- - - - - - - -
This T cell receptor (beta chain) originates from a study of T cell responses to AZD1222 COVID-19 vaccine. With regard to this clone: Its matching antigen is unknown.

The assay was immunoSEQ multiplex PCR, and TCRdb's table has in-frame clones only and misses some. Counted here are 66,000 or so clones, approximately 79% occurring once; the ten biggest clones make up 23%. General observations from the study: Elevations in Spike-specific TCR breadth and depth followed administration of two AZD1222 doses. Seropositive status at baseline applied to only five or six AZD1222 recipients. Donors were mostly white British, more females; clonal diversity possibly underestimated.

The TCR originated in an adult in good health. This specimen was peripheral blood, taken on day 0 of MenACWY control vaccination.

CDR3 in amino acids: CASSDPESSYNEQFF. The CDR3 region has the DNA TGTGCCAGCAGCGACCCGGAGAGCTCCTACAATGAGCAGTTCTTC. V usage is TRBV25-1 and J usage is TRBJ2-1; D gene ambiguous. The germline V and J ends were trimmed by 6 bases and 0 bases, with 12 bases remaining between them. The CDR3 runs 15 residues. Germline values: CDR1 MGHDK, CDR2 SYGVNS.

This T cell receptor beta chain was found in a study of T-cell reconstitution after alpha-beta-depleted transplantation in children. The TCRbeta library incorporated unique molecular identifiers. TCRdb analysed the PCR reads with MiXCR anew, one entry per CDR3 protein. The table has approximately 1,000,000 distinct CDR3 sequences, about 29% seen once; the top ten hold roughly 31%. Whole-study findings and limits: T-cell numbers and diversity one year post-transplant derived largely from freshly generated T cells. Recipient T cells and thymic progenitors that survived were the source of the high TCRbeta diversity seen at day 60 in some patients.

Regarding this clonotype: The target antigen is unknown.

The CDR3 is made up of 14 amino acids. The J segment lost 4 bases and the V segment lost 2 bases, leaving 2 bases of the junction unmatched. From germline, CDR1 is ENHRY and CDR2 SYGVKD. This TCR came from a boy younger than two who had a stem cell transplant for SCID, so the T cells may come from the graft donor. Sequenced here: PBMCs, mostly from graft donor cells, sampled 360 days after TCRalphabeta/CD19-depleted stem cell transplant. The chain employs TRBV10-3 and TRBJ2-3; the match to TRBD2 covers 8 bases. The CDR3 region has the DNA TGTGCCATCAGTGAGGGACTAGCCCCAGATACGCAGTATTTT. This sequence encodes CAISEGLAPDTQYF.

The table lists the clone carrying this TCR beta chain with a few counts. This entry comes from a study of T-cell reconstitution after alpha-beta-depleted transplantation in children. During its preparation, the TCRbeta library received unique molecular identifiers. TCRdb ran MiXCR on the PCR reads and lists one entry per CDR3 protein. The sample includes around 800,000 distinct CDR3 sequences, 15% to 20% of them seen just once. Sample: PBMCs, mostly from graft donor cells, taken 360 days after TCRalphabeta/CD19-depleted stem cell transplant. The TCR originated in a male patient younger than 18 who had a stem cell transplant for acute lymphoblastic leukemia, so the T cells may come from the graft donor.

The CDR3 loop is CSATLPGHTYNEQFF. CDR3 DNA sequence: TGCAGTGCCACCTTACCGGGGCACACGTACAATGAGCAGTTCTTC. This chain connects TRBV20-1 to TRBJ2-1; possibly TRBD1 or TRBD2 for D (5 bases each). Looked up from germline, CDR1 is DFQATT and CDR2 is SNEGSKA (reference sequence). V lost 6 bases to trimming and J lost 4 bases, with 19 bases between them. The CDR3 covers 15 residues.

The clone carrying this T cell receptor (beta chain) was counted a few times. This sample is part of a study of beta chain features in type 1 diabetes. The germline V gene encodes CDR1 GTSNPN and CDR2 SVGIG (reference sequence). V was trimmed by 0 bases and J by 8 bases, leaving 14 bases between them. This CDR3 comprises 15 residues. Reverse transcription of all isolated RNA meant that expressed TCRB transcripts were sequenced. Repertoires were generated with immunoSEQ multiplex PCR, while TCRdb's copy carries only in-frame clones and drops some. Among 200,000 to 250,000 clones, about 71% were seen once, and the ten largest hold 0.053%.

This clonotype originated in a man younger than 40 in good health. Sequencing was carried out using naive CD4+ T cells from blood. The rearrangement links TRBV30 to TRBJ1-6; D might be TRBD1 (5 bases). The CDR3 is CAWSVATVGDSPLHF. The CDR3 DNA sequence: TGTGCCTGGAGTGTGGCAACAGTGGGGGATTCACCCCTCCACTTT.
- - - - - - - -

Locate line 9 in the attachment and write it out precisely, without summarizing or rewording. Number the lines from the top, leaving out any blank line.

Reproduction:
The CDR3 loop is CSATLPGHTYNEQFF. CDR3 DNA sequence: TGCAGTGCCACCTTACCGGGGCACACGTACAATGAGCAGTTCTTC. This chain connects TRBV20-1 to TRBJ2-1; possibly TRBD1 or TRBD2 for D (5 bases each). Looked up from germline, CDR1 is DFQATT and CDR2 is SNEGSKA (reference sequence). V lost 6 bases to trimming and J lost 4 bases, with 19 bases between them. The CDR3 covers 15 residues.